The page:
It has long been known that opiates are potentially addictive thereby limiting their medical use, making them susceptible to abuse and adding to the global drug problem. Physicians should avoid the use of opiates to treat conditions that are likely to be chronic, without a well-defined culprit, and without prior exploration with the patient of the potential implications.
Opiates are among the most powerful analgesic agents. The prescribing of buprenorphine, codeine, morphine, fentanyl, and in particular of tramadol, has increased exponentially since the mid 1990’s.1,2 The growth of the use of tramadol has been particularly remarkable since its introduction in 1994, perhaps also because of its lower propensity to cause unpleasant side effects such as nausea and vomiting.
It has long been known that opiates are potentially addictive thereby limiting their medical use, making them susceptible to abuse and adding to the global drug problem. Nevertheless, their use has been extended to the management of chronic pain. Unsurprisingly, this has been paralleled by a growth of opioid-related morbidity and mortality that has most recently raised international attention.3
Most research has been focused on opiate addiction. This is believed to be linked to positive memories associated with the pleasurable effects of opiates and negative memories associated with dysphoria during opiate withdrawal, leading to the compulsive opiate-seeking behaviour characterising addiction.
A large amount of data has been gathered in respect to neuroadaptations. This is the process whereby the body compensates for the presence of a chemical in the body so that it can continue to function normally.
Since the discovery of synaptic plasticity—the ability of synapses to strengthen or weaken over time, in response to increases or decreases in their activity—strong overlaps between neural and cellular substrates of learning and addiction have been recognised.4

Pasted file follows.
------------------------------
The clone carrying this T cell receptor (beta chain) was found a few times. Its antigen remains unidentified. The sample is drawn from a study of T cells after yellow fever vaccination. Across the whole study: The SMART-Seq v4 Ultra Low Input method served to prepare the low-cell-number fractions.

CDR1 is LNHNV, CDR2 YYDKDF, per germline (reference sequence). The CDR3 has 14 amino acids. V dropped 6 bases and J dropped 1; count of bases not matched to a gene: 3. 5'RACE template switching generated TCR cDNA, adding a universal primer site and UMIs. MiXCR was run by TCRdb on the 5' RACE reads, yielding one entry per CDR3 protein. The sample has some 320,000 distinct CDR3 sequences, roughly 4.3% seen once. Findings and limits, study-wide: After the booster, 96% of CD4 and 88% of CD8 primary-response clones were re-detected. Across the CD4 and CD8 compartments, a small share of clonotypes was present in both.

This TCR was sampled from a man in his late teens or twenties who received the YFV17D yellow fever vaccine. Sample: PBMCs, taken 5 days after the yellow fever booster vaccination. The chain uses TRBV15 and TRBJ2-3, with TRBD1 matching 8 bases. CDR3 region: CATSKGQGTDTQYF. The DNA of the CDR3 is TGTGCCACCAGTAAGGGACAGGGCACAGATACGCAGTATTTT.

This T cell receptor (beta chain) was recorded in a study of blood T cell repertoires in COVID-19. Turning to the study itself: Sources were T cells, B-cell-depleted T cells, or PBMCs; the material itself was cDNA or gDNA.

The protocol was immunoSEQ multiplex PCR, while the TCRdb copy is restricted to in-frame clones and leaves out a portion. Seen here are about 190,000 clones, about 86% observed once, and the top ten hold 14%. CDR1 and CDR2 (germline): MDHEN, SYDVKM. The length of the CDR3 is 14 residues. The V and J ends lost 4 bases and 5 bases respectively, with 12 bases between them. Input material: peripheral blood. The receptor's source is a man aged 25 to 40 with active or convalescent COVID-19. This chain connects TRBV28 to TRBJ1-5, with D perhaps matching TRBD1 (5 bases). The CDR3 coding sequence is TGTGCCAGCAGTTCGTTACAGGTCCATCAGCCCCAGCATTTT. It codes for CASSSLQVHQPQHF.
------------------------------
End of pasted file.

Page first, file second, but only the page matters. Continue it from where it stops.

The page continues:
The current notion of addiction supports the idea that aberrant forms of drug-induced synaptic plasticity and learning in the brain drive addictive behaviours.5
Glutamate is the major excitatory neurotransmitter in the brain and it plays an integral role in opiate addiction. This relates, in part, to the fact that addiction is a disorder of learning and memory and glutamate is required for most types of memory formation. As opiate addiction develops, the addict becomes conditioned to engage in addictive behaviours, and these behaviours can be triggered by opiate-associated cues during abstinence, resulting in relapse. Some medications for opiate addiction exert their therapeutic effects at glutamate receptors, especially the NMDA receptor.6
Not all patients prescribed opiates become addicted. A bigger issue can be that the drugs can cause further symptom pain. This can be seen in some patients to whom opiates were initially prescribed for a problem that is not rapidly selflimiting such as mechanical backache.
One study in male rats highlighted that prolonged pain is an unrealised and clinically concerning consequence of the abundant use of opioids in chronic pain. It found that a short course of morphine starting 10 days after injury doubled the duration of chronic constriction injury months after morphine ceased. Initiation and maintenance of this multi-month prolongation of neuropathic pain was mediated by morphine-induced spinal NOD-like receptor protein 3 (NLRP3) inflammasomes and associated release of interleukin-1β (IL-1β), stressing the critical importance of microglia.7
Patients’ functional impairment appears to remain both significant and long-standing leading to further opiates prescribing often combined with other medications such as amitriptyline, gabapentin and pregabalin.
One hypothesis is that exogenous opiates induce over-expression of the opiate receptors, a group of inhibitory G protein-coupled receptors with opioids as ligands. In parallel, the physiological endogenous production of the opioids—dynorphins, enkephalins, endorphins, endomorphins and nociceptin—is suppressed.
The two mechanisms will cause pain to become more significant when the concentration of the exogenous opiates drop. Then an inability to adapt to the nociceptive signal leads to a prolongation of pain. Therefore, this hypothesis is that the initiation of opiates to treat conditions that are likely to be not rapidly self-limiting may expose the patient to increased risk of chronic pain deeply affecting patients’ quality of life as well as increasing the risk of addiction.
The process of adaptation to painful or intense stimulations is most evident in our daily lives. An intense light may be disturbing and even painful if we are coming from a dark room, yet we get used to it promptly. If we wear sun glasses, once we remove them the unpleasant sensation will recur.